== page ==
When I realized the poor condition of my boots I immediately walked the 2 miles to REI and selected new ones. Of course the model I loved was no longer available, so I had to choose a different style and brand. I walked in those for a week and realized they were not quite right, so it was back to REI. I finally got a pair that I hope will be great. I have adequate time to field test them and break them in before I leave for Spain. Of course this means wearing them 24-7, and my husband does not like that very much in bed at night. It is my turn to disturb his sleeping for once!


The Camino de Santiago is about to be discovered in America

Although the Camino de Santiago, or the Way of St. James, is well-known in many parts of the world, it is just coming to the attention of Americans. Only 2% of those who finish the Camino are from all the Americas, but I believe that is about to change as our awareness grows.

PBS is completing a documentary on the Camino de Santiago that should air within the year. The film beautifully captures the feeling of the landscape, the spirit of community, and the varied people walking this ancient Pilgrimage Route. For a preview of this documentary, you may view a trailer on the web at: http://www.caminodocumentary.org

Additionally, “The Way” produced by Emilio Estevez, has been released in Europe to wonderful reviews. This film is scheduled to be released in theaters in America in the fall of 2011. Martin Sheen portrays an American father who travels to France to recover the body of his estranged son, who died while traveling the Route Napoleon in his first days on the Camino. The father is compelled to walk the Camino himself, carrying his son’s ashes, and finish the journey together.    http://theway-themovie.com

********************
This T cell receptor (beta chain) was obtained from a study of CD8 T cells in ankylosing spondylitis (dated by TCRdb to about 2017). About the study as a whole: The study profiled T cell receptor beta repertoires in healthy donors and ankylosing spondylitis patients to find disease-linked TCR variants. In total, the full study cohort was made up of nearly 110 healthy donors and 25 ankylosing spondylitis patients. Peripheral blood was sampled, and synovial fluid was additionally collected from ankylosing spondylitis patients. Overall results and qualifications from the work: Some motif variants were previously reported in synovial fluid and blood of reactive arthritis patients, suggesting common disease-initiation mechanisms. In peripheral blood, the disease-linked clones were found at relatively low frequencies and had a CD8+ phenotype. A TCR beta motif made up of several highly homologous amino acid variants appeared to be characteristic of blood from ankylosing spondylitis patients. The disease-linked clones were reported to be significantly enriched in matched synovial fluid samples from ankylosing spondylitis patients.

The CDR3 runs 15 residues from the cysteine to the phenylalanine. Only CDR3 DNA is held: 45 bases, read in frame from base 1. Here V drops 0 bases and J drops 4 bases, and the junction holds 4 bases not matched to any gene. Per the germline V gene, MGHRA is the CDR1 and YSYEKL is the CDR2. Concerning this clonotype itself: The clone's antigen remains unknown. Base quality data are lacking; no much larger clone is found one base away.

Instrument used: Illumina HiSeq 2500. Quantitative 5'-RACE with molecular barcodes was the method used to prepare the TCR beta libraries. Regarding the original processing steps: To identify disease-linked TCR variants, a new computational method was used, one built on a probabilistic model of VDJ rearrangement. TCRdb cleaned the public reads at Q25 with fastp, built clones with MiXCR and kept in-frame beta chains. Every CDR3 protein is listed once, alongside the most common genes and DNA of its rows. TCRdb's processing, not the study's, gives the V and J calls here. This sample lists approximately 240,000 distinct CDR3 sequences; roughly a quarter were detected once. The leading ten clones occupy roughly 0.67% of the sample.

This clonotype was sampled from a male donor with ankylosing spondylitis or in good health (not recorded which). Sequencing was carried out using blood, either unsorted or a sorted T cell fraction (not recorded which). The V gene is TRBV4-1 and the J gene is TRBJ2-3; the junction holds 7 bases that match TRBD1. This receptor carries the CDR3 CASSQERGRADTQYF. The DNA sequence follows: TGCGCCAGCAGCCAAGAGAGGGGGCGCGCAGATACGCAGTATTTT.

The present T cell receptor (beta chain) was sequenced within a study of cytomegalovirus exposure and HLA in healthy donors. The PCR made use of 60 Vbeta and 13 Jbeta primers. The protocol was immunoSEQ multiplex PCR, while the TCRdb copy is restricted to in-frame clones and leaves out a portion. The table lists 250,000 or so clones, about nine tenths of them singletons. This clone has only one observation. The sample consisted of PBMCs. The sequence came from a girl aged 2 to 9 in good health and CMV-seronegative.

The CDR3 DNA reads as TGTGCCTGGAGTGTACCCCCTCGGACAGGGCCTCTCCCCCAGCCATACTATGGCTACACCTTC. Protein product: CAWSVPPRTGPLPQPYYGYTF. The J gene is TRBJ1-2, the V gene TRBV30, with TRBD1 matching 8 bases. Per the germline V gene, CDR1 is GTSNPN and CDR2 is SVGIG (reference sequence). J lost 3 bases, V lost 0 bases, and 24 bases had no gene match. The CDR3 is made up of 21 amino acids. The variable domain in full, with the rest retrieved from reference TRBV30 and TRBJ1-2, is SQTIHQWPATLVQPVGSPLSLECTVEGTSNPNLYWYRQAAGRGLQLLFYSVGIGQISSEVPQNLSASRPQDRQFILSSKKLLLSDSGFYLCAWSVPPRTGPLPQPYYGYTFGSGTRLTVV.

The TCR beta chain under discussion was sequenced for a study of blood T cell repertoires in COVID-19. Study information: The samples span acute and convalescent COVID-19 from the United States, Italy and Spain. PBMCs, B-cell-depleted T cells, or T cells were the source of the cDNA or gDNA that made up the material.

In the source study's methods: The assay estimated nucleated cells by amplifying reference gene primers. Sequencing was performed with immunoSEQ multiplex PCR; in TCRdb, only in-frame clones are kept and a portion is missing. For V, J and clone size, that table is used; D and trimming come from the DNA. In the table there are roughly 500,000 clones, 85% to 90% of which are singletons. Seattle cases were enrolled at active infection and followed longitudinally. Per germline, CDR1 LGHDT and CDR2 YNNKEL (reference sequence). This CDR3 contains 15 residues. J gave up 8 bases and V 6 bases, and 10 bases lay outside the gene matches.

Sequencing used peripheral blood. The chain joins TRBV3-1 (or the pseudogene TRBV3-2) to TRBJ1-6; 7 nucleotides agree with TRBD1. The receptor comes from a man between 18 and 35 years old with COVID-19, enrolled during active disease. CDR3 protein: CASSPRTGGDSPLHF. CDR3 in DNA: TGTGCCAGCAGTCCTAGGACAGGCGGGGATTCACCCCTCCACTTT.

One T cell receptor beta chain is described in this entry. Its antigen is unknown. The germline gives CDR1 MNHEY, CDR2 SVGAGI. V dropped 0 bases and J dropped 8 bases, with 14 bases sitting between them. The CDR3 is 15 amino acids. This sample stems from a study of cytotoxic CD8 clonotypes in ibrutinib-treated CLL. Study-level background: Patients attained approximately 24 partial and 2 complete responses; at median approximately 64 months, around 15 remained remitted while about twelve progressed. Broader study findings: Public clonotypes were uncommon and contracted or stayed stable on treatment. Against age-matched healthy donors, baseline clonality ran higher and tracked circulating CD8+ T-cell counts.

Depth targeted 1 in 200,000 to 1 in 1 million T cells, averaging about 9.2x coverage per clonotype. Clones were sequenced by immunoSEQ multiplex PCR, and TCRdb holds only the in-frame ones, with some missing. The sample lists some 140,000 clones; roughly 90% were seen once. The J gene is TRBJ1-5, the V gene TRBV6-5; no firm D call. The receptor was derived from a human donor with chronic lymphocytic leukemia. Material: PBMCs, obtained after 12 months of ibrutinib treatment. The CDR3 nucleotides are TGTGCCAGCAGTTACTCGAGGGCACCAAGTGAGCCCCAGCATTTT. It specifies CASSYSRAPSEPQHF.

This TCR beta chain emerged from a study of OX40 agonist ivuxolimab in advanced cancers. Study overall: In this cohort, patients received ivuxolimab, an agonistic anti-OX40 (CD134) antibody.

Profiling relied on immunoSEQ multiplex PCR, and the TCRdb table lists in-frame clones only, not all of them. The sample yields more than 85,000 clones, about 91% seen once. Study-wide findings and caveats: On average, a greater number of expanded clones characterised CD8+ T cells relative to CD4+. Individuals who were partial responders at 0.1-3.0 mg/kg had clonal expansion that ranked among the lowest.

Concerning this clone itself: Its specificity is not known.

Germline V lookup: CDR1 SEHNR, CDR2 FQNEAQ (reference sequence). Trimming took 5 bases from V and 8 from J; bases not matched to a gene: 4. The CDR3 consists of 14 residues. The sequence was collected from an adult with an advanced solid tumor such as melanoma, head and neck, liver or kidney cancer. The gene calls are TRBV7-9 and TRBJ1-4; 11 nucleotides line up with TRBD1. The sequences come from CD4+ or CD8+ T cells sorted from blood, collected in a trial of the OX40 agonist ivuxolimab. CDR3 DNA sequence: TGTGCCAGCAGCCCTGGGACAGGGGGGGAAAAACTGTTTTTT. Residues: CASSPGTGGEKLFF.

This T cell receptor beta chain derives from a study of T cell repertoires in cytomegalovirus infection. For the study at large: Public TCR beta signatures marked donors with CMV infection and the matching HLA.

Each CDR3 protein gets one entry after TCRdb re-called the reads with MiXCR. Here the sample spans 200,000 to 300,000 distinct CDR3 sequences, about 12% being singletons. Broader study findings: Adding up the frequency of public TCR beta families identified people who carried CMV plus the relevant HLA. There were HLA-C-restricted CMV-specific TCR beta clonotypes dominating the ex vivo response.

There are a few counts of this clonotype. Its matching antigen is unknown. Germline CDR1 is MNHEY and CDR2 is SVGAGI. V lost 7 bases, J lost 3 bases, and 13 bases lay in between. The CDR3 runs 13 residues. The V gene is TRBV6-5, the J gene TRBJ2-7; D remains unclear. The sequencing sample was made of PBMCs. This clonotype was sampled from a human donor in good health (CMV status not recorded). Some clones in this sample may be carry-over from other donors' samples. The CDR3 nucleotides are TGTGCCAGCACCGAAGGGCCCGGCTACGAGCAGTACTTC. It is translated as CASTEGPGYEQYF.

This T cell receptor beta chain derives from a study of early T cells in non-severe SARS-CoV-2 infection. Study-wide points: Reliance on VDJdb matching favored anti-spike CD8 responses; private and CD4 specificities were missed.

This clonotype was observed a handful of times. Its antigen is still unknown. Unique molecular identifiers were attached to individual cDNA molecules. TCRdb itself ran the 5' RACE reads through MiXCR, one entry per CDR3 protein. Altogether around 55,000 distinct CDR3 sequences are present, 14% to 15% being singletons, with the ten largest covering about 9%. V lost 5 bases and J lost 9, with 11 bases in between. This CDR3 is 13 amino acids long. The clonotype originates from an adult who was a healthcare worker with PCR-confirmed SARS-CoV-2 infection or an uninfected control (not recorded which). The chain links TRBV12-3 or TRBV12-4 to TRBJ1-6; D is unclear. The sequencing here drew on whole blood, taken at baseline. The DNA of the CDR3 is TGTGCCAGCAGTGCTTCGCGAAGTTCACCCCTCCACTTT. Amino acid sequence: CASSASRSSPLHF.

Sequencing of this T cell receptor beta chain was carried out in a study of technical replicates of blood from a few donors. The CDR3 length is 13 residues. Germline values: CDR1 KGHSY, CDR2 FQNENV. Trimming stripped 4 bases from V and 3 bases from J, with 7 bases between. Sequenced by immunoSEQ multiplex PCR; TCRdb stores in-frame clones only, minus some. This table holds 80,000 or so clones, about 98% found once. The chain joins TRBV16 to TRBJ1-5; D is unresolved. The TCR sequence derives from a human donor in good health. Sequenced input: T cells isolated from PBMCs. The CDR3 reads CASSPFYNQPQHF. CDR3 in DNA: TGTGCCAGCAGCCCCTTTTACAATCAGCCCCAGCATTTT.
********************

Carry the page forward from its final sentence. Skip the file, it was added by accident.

The “American Pilgrims on the Camino” is a nationally based society of people who support the Camino. The very first regional chapter was authorized in March 2010, and it is right here in the Puget Sound area. There are approximately 65 local members, with a rapidly growing interest. http://www.americanpilgrims.com

The Artist’s Journey is a fun, positive look at two American women experiencing the Camino day to day. It is a refreshingly honest book that will transport you every step of the way, and is a different view than offered by other books on this subject. Visually rich, it will be a great addition to your bookshelves! For a look at the drawings contained in the book, please visit  www.theartistsjourney.com


Trail Markings: Finding your Way

The trails on all branches of the Camino are well-marked by volunteers with either a yellow arrow or by a scallop shell, which is the symbol of the Way. Scallops are plentiful on the coast of Galicia near Santiago de Compostela, and are associated with a miracle tied to St. James. Interestingly enough, the scallop shell is also linked to the pagan Goddess Venus who represents rebirth and regeneration. Both of these meanings are certainly relevant, as it is a place of great spiritual renewal and well as a pathway of every day miracles.

You really cannot get lost on the Camino. Some of the markings are a bit more obscure (Notice that Tannis is standing directly on top of the yellow arrow), while others are more obvious. However, there is always a sign if you look hard enough. Just in case you do get lost, there are always fellow Pilgrims and friendly local people who will help you find your way.